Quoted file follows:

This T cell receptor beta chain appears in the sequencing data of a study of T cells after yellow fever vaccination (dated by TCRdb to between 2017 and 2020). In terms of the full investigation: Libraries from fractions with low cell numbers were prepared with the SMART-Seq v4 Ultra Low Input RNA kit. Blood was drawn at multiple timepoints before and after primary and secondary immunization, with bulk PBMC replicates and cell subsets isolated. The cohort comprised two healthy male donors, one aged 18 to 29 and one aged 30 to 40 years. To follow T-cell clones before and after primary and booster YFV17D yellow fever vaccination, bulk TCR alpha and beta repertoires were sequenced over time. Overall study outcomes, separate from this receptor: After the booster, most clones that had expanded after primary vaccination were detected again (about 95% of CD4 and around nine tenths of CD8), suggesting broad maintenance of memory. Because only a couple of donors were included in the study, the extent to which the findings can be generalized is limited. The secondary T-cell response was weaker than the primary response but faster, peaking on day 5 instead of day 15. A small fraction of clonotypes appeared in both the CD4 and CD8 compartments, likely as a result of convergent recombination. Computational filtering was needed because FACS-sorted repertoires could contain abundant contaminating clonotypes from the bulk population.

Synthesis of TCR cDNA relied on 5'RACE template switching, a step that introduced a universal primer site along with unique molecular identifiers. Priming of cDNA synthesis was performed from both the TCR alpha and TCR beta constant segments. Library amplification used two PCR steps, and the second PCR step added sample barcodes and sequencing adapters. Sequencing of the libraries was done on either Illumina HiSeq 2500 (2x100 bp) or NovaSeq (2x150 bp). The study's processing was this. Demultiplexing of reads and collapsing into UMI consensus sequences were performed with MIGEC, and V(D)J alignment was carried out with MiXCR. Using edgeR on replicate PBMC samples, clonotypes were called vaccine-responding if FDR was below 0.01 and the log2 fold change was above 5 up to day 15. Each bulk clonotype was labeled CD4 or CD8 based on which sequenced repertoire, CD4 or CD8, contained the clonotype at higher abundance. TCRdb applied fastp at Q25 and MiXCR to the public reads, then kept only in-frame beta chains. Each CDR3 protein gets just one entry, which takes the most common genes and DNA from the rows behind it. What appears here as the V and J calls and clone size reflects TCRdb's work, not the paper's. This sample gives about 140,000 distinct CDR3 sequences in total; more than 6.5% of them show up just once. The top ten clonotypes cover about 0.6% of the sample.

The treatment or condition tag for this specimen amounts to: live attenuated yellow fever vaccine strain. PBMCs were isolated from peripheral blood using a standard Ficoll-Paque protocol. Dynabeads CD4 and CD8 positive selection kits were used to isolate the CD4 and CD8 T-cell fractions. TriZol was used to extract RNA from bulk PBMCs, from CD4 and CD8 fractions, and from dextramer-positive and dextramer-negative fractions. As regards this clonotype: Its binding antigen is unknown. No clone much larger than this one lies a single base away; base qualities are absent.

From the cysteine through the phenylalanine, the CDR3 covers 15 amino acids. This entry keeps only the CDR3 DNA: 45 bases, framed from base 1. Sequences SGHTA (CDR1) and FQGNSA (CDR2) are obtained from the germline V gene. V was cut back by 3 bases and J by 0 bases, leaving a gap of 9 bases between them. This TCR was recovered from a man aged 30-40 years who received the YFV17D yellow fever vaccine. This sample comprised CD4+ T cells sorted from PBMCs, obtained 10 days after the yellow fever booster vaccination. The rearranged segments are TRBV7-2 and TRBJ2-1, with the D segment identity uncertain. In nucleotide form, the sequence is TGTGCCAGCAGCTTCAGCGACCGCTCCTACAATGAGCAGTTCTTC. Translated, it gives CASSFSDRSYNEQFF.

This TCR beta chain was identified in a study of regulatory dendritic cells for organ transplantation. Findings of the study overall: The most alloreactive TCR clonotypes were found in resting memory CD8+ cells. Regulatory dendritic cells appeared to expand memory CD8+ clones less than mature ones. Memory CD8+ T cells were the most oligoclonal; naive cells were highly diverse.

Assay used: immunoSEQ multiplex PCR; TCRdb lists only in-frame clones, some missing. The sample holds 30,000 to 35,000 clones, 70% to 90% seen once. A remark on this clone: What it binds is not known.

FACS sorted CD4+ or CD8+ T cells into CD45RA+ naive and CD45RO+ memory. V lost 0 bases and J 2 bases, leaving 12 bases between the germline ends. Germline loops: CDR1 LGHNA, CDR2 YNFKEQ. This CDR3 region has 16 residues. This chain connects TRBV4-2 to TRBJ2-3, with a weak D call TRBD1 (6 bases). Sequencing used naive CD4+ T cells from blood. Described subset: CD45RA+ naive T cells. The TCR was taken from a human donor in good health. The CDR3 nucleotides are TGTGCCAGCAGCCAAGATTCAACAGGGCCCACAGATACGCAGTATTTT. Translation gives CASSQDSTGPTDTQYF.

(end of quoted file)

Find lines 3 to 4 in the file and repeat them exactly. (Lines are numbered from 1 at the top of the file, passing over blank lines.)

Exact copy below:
The treatment or condition tag for this specimen amounts to: live attenuated yellow fever vaccine strain. PBMCs were isolated from peripheral blood using a standard Ficoll-Paque protocol. Dynabeads CD4 and CD8 positive selection kits were used to isolate the CD4 and CD8 T-cell fractions. TriZol was used to extract RNA from bulk PBMCs, from CD4 and CD8 fractions, and from dextramer-positive and dextramer-negative fractions. As regards this clonotype: Its binding antigen is unknown. No clone much larger than this one lies a single base away; base qualities are absent.

From the cysteine through the phenylalanine, the CDR3 covers 15 amino acids. This entry keeps only the CDR3 DNA: 45 bases, framed from base 1. Sequences SGHTA (CDR1) and FQGNSA (CDR2) are obtained from the germline V gene. V was cut back by 3 bases and J by 0 bases, leaving a gap of 9 bases between them. This TCR was recovered from a man aged 30-40 years who received the YFV17D yellow fever vaccine. This sample comprised CD4+ T cells sorted from PBMCs, obtained 10 days after the yellow fever booster vaccination. The rearranged segments are TRBV7-2 and TRBJ2-1, with the D segment identity uncertain. In nucleotide form, the sequence is TGTGCCAGCAGCTTCAGCGACCGCTCCTACAATGAGCAGTTCTTC. Translated, it gives CASSFSDRSYNEQFF.